Blue Bones (Playlab Theatre)
Metro Arts, Sue Benner Theatre
February 2 – 12
The award winning “Blue Bones” begins with its performer Merlynn Tong crouched on the ground centre stage encircled by light, and so it is clear from the outset that this story of a woman’s turbulent journey through domestic violence is set to be an intimate one. Her first love Tom, she tells us, is etched into her bones. We see this ourselves through backdrop x-ray video projection of her skeleton. Clearly, her experience of schoolgirl relationship with him in Singapore still resonates strongly at the core of her identity. The exact nature of the legacy unfolds as she proceeds to unpack the true story behind being the school’s perfect couple, with view to discovery of just how he got himself under her skin.
As experience widens out to become the textured world in which the recalled story is placed, Tong shares its details through narration and assumption of all of its characters in anecdotal recall. This is where the biggest strength of the show’s engagement lies. Tong is an accomplished performer whose distinct characterisations are totally on-point, not only in and of themselves, but in her swift and seamless transitions back and forth between so many diverse personas.
From the excited hyperbole of the protagonist’s teenage gush about her boyfriend’s dreamy appearance and her friend Cindy’s gossipy insistence upon details of the romance, to gangster brother Atlantis’ bravado, she convincingly transforms into different characters. Of early comic note is her mimicry of the idiosyncrasies of her subject teachers and then arcade-gamer-in-action Tom. In each instance her facial expressions and body language ensure easy inhabit of characters of diverse physicalities and vocal nuances.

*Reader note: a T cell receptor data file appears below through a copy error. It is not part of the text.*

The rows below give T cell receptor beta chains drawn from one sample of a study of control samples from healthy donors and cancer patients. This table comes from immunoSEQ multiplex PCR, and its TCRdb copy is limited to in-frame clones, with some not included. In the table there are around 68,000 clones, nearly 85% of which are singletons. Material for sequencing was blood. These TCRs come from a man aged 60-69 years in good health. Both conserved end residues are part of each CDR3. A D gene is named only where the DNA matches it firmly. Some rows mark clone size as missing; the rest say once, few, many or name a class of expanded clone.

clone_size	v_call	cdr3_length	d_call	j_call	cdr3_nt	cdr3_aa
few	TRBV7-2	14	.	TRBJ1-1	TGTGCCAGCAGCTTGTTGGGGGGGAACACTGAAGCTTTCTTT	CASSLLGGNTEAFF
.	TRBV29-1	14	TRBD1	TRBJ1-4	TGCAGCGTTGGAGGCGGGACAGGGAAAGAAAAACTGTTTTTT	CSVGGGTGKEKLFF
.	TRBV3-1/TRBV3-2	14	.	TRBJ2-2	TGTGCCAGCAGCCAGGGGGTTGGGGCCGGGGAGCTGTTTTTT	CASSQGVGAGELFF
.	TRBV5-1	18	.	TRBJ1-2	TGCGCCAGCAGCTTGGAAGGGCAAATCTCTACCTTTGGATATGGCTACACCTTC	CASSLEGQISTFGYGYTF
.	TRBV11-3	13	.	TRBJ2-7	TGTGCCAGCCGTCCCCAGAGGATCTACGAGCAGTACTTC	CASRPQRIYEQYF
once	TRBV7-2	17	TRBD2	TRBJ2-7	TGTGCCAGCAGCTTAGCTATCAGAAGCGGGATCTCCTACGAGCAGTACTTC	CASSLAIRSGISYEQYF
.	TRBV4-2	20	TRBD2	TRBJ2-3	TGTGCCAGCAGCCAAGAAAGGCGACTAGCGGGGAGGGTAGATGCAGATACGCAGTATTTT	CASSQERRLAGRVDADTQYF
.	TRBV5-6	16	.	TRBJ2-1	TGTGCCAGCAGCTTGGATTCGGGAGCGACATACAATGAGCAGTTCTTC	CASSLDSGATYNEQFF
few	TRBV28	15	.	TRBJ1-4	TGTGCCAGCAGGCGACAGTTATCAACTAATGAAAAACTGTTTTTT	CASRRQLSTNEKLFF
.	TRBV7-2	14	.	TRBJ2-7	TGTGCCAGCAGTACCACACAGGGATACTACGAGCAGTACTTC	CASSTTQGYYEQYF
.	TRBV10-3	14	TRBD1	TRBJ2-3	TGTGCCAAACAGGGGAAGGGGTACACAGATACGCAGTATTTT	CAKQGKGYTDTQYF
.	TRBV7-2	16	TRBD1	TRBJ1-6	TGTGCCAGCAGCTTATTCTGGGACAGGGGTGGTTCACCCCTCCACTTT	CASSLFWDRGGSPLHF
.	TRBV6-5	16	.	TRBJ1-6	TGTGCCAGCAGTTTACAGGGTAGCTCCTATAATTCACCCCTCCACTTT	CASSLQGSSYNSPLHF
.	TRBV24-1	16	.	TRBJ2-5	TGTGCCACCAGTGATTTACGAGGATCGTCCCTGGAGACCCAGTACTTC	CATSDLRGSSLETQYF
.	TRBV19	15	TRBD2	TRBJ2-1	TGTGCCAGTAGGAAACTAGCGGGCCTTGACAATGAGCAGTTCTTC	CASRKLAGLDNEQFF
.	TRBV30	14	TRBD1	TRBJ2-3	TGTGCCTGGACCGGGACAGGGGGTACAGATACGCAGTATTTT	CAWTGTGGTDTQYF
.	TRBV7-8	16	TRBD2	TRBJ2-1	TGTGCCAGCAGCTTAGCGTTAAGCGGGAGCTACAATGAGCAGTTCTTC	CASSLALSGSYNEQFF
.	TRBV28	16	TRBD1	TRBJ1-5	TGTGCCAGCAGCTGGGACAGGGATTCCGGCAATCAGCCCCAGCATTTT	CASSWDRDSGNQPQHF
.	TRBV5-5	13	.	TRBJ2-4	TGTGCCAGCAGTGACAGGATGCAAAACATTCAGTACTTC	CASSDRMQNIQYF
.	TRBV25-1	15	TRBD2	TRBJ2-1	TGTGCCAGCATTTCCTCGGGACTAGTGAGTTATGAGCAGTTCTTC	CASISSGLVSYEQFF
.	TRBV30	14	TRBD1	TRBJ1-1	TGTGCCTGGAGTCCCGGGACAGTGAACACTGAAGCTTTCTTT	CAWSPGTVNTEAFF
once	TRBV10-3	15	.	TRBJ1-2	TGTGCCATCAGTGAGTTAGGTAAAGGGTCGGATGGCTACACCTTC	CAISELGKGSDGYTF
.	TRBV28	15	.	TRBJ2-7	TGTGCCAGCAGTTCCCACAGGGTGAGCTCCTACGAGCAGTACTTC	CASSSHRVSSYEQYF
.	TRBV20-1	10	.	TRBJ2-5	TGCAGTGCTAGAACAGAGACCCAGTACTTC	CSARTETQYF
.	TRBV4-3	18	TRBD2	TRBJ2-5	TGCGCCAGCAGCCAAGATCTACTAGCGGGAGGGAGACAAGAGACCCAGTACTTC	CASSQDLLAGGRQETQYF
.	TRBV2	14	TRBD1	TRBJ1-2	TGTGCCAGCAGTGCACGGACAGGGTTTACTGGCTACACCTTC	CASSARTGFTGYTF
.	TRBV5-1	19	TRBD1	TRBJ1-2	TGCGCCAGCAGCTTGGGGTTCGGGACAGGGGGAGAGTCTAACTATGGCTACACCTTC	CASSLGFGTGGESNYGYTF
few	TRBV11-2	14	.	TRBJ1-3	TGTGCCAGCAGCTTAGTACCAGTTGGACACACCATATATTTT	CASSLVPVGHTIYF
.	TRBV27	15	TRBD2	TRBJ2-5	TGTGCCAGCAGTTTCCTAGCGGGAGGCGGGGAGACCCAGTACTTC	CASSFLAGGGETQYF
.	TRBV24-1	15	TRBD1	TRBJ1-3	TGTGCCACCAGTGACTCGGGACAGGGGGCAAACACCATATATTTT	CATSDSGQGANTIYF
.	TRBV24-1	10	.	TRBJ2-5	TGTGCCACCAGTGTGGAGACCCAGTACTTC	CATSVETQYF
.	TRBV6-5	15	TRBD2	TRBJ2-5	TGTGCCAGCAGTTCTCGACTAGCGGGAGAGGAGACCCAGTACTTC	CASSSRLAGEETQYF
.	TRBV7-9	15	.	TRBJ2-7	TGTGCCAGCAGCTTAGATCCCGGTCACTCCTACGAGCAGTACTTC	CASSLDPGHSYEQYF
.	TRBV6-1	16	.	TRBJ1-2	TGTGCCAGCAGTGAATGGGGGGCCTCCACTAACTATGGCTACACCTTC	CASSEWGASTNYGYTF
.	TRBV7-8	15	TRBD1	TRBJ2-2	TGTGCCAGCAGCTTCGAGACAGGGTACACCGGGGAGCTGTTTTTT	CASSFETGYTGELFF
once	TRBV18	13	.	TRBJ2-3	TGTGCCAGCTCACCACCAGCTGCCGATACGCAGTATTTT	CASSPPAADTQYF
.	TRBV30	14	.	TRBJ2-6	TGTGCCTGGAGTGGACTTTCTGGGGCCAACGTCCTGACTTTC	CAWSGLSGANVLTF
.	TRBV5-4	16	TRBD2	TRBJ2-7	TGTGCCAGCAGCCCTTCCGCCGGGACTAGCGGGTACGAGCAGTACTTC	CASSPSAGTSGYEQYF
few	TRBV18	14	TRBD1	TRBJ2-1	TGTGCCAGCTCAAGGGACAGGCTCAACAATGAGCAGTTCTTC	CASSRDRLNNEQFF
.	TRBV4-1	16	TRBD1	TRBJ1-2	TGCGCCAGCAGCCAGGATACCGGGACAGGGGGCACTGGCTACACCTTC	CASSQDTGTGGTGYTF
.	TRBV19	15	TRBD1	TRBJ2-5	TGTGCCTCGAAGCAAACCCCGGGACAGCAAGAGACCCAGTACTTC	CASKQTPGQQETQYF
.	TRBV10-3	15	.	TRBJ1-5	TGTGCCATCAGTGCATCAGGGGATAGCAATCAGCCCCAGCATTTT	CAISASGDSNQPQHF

The script, written by Tong, is also clever in its construction with subtle foreshadowing even within its descriptive detail. And a through-line of dance also helps to tread the audience from its humourous beginnings through to climatic wallop of public domestic violence that signposts the work’s tonal shift. Dynamic, interactive projections and lighting (AV design by Nathan Sibthorpe and Lighting Design by David Walters), elevated in realism from its previous season, enliven things too, almost giving the city of Singapore itself co-character status, with lighting, for example, shading us into its tropical showers.
A 90 minute (no interval), one-hander is an ambitious undertaking, yet “Blue Bones” does not miss a beat in its ultimate journey towards celebration of resilience. Audience engagement never wanes thanks to the honesty with which it takes us from light-hearted laughter to the bruised shades of ultimate empowerment and realisation that experiences of violence are not a natural part of having an adult relationship.
Photos c/o – Justine Walpole